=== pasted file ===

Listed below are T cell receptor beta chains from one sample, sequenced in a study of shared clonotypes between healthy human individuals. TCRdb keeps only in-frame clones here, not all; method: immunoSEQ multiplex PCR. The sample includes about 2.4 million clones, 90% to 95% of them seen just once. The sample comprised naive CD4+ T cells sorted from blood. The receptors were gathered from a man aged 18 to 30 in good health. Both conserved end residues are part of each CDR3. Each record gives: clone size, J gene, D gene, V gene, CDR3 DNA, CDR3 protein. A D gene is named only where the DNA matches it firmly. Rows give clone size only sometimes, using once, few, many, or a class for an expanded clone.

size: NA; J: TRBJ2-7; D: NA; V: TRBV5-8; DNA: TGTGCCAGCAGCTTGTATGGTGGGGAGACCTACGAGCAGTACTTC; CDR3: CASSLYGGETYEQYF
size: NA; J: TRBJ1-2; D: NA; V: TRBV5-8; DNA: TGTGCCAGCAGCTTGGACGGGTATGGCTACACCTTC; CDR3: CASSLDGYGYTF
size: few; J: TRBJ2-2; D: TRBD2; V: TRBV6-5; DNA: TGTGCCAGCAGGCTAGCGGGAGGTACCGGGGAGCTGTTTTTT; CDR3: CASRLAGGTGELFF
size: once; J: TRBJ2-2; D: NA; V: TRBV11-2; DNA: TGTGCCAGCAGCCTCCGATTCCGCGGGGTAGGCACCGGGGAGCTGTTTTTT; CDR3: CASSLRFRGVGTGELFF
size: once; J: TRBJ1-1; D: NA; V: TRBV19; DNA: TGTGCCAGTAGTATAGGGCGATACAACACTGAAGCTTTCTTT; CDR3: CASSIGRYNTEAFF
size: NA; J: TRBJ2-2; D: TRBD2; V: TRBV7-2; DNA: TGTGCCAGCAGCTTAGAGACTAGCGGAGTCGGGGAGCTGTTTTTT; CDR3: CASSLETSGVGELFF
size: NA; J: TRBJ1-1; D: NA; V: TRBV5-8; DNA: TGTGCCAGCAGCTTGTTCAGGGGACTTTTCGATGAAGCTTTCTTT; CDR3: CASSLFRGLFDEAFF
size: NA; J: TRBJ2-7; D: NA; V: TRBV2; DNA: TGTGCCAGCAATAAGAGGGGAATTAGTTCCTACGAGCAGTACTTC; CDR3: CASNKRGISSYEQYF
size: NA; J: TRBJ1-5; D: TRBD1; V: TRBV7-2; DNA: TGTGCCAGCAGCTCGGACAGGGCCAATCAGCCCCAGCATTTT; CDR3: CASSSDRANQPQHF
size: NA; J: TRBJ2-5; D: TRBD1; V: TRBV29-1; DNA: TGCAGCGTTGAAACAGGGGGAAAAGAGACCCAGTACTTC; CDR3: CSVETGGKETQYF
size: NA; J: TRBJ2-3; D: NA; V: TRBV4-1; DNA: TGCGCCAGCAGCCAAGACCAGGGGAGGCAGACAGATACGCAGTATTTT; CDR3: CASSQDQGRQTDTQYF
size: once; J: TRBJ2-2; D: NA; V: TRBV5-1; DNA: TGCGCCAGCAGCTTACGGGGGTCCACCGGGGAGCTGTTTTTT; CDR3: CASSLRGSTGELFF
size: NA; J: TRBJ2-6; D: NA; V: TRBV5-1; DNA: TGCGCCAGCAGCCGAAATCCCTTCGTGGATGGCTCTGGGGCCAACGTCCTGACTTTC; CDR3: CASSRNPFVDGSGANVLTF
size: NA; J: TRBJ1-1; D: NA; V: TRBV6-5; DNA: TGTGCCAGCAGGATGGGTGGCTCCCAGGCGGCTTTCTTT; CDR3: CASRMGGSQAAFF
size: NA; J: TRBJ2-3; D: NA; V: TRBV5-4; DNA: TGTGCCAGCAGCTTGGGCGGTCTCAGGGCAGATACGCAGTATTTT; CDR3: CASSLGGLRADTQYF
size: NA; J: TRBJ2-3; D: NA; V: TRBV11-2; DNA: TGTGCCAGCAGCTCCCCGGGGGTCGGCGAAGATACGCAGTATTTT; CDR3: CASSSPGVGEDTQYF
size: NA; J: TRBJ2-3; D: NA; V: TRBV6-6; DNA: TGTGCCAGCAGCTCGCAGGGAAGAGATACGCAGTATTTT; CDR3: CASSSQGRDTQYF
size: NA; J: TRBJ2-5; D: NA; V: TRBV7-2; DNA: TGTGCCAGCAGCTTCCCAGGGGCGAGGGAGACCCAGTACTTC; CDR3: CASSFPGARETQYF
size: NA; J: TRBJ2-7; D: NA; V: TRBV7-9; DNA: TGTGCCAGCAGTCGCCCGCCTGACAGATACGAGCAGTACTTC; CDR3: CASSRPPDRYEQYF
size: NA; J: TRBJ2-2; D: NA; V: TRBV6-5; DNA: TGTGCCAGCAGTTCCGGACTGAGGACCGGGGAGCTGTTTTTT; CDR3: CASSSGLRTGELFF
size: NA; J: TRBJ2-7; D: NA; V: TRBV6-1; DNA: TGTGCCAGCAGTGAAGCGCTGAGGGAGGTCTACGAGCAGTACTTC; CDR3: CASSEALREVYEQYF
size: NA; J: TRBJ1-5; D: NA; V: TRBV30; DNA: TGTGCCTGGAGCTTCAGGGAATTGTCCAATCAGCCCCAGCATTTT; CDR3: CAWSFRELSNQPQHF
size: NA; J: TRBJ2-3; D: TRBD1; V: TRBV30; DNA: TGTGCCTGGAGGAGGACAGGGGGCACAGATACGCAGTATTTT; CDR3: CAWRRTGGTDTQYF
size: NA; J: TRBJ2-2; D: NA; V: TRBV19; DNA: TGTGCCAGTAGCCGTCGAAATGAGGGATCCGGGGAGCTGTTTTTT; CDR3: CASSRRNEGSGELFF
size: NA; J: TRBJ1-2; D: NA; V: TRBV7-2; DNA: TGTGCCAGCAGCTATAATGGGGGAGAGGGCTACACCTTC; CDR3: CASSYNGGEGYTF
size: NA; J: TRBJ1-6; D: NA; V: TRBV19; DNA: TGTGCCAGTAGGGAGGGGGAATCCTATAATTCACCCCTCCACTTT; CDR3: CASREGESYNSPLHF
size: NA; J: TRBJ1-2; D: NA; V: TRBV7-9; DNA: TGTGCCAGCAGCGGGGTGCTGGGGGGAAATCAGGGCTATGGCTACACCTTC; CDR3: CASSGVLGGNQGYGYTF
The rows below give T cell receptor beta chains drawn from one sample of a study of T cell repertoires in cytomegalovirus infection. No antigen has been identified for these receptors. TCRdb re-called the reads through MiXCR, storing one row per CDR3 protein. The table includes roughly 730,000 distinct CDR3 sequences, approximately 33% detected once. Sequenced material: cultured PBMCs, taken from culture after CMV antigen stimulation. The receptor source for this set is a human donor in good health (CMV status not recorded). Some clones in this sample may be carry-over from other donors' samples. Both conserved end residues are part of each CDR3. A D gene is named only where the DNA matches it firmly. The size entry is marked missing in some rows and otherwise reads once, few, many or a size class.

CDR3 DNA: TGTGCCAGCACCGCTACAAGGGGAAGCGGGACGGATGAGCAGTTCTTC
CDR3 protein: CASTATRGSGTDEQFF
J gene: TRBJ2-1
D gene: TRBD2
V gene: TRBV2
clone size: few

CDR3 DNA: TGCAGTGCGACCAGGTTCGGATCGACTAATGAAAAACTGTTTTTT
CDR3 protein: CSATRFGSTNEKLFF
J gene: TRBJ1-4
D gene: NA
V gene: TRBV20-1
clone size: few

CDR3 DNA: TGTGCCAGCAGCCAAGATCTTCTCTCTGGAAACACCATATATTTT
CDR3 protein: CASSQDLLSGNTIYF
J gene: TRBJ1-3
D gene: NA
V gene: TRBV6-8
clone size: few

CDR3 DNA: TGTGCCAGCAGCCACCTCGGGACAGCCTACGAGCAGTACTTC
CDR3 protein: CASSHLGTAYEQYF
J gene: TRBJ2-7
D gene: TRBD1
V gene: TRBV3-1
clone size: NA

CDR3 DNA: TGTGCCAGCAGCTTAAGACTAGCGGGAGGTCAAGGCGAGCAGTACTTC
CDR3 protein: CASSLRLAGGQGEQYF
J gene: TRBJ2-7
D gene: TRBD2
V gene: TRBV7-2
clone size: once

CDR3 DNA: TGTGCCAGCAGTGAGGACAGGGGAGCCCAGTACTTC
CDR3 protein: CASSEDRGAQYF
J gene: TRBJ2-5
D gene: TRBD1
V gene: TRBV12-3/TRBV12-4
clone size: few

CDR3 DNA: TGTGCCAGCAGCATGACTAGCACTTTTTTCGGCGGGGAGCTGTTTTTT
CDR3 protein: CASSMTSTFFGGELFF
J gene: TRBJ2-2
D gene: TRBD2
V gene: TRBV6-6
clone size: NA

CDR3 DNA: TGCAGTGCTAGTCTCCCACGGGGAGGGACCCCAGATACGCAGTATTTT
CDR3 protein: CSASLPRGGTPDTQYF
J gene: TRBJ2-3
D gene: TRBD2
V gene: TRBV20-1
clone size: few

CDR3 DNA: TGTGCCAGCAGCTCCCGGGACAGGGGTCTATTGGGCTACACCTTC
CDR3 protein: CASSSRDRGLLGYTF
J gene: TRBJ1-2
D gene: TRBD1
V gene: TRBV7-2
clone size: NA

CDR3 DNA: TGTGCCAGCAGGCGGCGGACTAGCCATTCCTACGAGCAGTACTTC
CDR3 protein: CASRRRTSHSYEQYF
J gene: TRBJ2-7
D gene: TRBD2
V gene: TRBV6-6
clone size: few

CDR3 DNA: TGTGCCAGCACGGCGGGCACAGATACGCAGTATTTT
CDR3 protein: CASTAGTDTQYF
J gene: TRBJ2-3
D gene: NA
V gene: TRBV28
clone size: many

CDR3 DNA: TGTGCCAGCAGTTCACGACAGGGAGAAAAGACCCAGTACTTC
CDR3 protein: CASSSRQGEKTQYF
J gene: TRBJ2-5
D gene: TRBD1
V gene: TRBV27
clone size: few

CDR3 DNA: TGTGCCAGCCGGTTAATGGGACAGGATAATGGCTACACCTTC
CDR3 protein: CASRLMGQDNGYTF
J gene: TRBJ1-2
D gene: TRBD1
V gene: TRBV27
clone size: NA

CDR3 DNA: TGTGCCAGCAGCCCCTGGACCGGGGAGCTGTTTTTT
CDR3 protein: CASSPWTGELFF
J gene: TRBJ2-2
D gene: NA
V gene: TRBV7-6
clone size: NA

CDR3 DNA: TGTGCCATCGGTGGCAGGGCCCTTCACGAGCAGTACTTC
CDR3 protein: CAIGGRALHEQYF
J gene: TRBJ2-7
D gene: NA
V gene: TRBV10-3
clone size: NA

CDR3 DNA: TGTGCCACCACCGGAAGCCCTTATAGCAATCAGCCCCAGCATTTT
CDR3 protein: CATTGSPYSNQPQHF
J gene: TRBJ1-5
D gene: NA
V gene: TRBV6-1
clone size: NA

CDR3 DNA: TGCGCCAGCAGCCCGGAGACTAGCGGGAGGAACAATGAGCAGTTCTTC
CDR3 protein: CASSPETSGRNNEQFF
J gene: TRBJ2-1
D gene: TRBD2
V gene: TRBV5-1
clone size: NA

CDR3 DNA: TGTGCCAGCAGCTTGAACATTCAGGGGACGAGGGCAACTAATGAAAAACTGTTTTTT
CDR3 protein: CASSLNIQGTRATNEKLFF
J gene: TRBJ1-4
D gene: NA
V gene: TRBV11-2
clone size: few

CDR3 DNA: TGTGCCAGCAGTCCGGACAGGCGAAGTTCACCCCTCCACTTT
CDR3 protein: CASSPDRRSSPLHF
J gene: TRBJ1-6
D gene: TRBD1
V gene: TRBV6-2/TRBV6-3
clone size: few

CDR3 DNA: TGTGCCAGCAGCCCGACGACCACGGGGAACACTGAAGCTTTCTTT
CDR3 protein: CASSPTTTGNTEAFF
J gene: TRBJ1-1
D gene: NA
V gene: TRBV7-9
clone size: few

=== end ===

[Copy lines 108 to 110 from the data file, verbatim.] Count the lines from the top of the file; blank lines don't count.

CDR3 DNA: TGTGCCAGCAGCCCCTGGACCGGGGAGCTGTTTTTT
CDR3 protein: CASSPWTGELFF
J gene: TRBJ2-2